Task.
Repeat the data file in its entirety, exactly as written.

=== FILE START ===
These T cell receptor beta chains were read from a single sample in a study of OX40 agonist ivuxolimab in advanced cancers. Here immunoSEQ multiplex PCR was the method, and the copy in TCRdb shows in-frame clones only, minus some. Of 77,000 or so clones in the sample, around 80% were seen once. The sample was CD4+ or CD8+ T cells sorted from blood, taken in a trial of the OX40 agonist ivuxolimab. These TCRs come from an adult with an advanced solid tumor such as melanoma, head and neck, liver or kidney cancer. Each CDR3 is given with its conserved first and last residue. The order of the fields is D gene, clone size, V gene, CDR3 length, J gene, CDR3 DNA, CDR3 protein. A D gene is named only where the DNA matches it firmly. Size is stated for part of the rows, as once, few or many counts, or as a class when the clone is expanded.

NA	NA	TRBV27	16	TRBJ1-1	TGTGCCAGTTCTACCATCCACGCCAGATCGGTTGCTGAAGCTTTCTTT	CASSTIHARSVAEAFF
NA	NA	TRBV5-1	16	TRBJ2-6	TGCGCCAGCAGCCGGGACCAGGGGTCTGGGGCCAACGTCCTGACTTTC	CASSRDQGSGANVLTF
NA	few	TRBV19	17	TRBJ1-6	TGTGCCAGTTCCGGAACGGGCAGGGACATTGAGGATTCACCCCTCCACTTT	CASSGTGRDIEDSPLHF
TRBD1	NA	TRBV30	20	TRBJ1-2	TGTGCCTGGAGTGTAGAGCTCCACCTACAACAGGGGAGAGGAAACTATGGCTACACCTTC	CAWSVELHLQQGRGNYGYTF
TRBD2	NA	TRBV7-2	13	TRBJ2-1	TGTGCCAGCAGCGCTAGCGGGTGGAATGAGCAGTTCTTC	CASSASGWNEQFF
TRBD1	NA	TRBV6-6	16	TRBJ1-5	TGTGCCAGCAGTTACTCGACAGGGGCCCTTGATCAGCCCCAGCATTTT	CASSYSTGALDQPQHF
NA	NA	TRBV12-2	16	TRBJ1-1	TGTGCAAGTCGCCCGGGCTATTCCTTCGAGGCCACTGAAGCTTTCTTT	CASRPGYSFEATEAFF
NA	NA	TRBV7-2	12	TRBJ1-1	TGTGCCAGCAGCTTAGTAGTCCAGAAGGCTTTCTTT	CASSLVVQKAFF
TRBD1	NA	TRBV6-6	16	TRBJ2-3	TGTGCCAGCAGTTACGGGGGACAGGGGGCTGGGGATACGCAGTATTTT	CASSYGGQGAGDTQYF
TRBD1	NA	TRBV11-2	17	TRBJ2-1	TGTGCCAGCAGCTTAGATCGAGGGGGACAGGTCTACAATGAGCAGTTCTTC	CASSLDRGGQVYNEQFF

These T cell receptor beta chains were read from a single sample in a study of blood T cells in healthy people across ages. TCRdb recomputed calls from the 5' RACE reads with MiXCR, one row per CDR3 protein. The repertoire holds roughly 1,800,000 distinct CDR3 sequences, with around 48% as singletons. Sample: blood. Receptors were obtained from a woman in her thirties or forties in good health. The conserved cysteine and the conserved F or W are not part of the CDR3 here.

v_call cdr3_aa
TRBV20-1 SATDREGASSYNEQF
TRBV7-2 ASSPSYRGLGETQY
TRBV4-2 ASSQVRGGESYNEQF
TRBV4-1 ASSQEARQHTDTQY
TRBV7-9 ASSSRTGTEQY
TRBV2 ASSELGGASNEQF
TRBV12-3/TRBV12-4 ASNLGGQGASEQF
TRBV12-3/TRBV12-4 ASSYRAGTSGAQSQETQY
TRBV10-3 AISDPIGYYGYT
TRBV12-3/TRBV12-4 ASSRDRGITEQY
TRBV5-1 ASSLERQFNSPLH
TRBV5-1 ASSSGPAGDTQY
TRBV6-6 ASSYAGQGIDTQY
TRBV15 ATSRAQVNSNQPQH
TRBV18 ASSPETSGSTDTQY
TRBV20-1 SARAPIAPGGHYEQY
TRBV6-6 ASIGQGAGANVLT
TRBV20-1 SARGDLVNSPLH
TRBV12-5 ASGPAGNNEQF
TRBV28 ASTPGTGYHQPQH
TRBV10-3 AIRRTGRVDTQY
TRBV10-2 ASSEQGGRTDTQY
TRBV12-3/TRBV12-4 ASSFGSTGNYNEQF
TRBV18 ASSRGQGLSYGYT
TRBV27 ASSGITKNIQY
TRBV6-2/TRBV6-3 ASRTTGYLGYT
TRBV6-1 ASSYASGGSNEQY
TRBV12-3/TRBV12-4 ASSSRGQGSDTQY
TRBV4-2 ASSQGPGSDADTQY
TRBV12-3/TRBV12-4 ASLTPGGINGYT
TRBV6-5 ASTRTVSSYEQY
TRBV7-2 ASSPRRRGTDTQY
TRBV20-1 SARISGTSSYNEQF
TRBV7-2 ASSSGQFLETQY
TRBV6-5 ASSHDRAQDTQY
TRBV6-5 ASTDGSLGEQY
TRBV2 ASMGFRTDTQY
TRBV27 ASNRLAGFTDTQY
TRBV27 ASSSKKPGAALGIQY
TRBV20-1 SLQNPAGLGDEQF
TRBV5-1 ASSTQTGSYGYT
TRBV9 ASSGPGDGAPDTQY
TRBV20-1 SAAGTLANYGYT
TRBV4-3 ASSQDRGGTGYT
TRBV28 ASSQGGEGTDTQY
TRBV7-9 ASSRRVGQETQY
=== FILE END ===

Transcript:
These T cell receptor beta chains were read from a single sample in a study of OX40 agonist ivuxolimab in advanced cancers. Here immunoSEQ multiplex PCR was the method, and the copy in TCRdb shows in-frame clones only, minus some. Of 77,000 or so clones in the sample, around 80% were seen once. The sample was CD4+ or CD8+ T cells sorted from blood, taken in a trial of the OX40 agonist ivuxolimab. These TCRs come from an adult with an advanced solid tumor such as melanoma, head and neck, liver or kidney cancer. Each CDR3 is given with its conserved first and last residue. The order of the fields is D gene, clone size, V gene, CDR3 length, J gene, CDR3 DNA, CDR3 protein. A D gene is named only where the DNA matches it firmly. Size is stated for part of the rows, as once, few or many counts, or as a class when the clone is expanded.

NA	NA	TRBV27	16	TRBJ1-1	TGTGCCAGTTCTACCATCCACGCCAGATCGGTTGCTGAAGCTTTCTTT	CASSTIHARSVAEAFF
NA	NA	TRBV5-1	16	TRBJ2-6	TGCGCCAGCAGCCGGGACCAGGGGTCTGGGGCCAACGTCCTGACTTTC	CASSRDQGSGANVLTF
NA	few	TRBV19	17	TRBJ1-6	TGTGCCAGTTCCGGAACGGGCAGGGACATTGAGGATTCACCCCTCCACTTT	CASSGTGRDIEDSPLHF
TRBD1	NA	TRBV30	20	TRBJ1-2	TGTGCCTGGAGTGTAGAGCTCCACCTACAACAGGGGAGAGGAAACTATGGCTACACCTTC	CAWSVELHLQQGRGNYGYTF
TRBD2	NA	TRBV7-2	13	TRBJ2-1	TGTGCCAGCAGCGCTAGCGGGTGGAATGAGCAGTTCTTC	CASSASGWNEQFF
TRBD1	NA	TRBV6-6	16	TRBJ1-5	TGTGCCAGCAGTTACTCGACAGGGGCCCTTGATCAGCCCCAGCATTTT	CASSYSTGALDQPQHF
NA	NA	TRBV12-2	16	TRBJ1-1	TGTGCAAGTCGCCCGGGCTATTCCTTCGAGGCCACTGAAGCTTTCTTT	CASRPGYSFEATEAFF
NA	NA	TRBV7-2	12	TRBJ1-1	TGTGCCAGCAGCTTAGTAGTCCAGAAGGCTTTCTTT	CASSLVVQKAFF
TRBD1	NA	TRBV6-6	16	TRBJ2-3	TGTGCCAGCAGTTACGGGGGACAGGGGGCTGGGGATACGCAGTATTTT	CASSYGGQGAGDTQYF
TRBD1	NA	TRBV11-2	17	TRBJ2-1	TGTGCCAGCAGCTTAGATCGAGGGGGACAGGTCTACAATGAGCAGTTCTTC	CASSLDRGGQVYNEQFF

These T cell receptor beta chains were read from a single sample in a study of blood T cells in healthy people across ages. TCRdb recomputed calls from the 5' RACE reads with MiXCR, one row per CDR3 protein. The repertoire holds roughly 1,800,000 distinct CDR3 sequences, with around 48% as singletons. Sample: blood. Receptors were obtained from a woman in her thirties or forties in good health. The conserved cysteine and the conserved F or W are not part of the CDR3 here.

v_call cdr3_aa
TRBV20-1 SATDREGASSYNEQF
TRBV7-2 ASSPSYRGLGETQY
TRBV4-2 ASSQVRGGESYNEQF
TRBV4-1 ASSQEARQHTDTQY
TRBV7-9 ASSSRTGTEQY
TRBV2 ASSELGGASNEQF
TRBV12-3/TRBV12-4 ASNLGGQGASEQF
TRBV12-3/TRBV12-4 ASSYRAGTSGAQSQETQY
TRBV10-3 AISDPIGYYGYT
TRBV12-3/TRBV12-4 ASSRDRGITEQY
TRBV5-1 ASSLERQFNSPLH
TRBV5-1 ASSSGPAGDTQY
TRBV6-6 ASSYAGQGIDTQY
TRBV15 ATSRAQVNSNQPQH
TRBV18 ASSPETSGSTDTQY
TRBV20-1 SARAPIAPGGHYEQY
TRBV6-6 ASIGQGAGANVLT
TRBV20-1 SARGDLVNSPLH
TRBV12-5 ASGPAGNNEQF
TRBV28 ASTPGTGYHQPQH
TRBV10-3 AIRRTGRVDTQY
TRBV10-2 ASSEQGGRTDTQY
TRBV12-3/TRBV12-4 ASSFGSTGNYNEQF
TRBV18 ASSRGQGLSYGYT
TRBV27 ASSGITKNIQY
TRBV6-2/TRBV6-3 ASRTTGYLGYT
TRBV6-1 ASSYASGGSNEQY
TRBV12-3/TRBV12-4 ASSSRGQGSDTQY
TRBV4-2 ASSQGPGSDADTQY
TRBV12-3/TRBV12-4 ASLTPGGINGYT
TRBV6-5 ASTRTVSSYEQY
TRBV7-2 ASSPRRRGTDTQY
TRBV20-1 SARISGTSSYNEQF
TRBV7-2 ASSSGQFLETQY
TRBV6-5 ASSHDRAQDTQY
TRBV6-5 ASTDGSLGEQY
TRBV2 ASMGFRTDTQY
TRBV27 ASNRLAGFTDTQY
TRBV27 ASSSKKPGAALGIQY
TRBV20-1 SLQNPAGLGDEQF
TRBV5-1 ASSTQTGSYGYT
TRBV9 ASSGPGDGAPDTQY
TRBV20-1 SAAGTLANYGYT
TRBV4-3 ASSQDRGGTGYT
TRBV28 ASSQGGEGTDTQY
TRBV7-9 ASSRRVGQETQY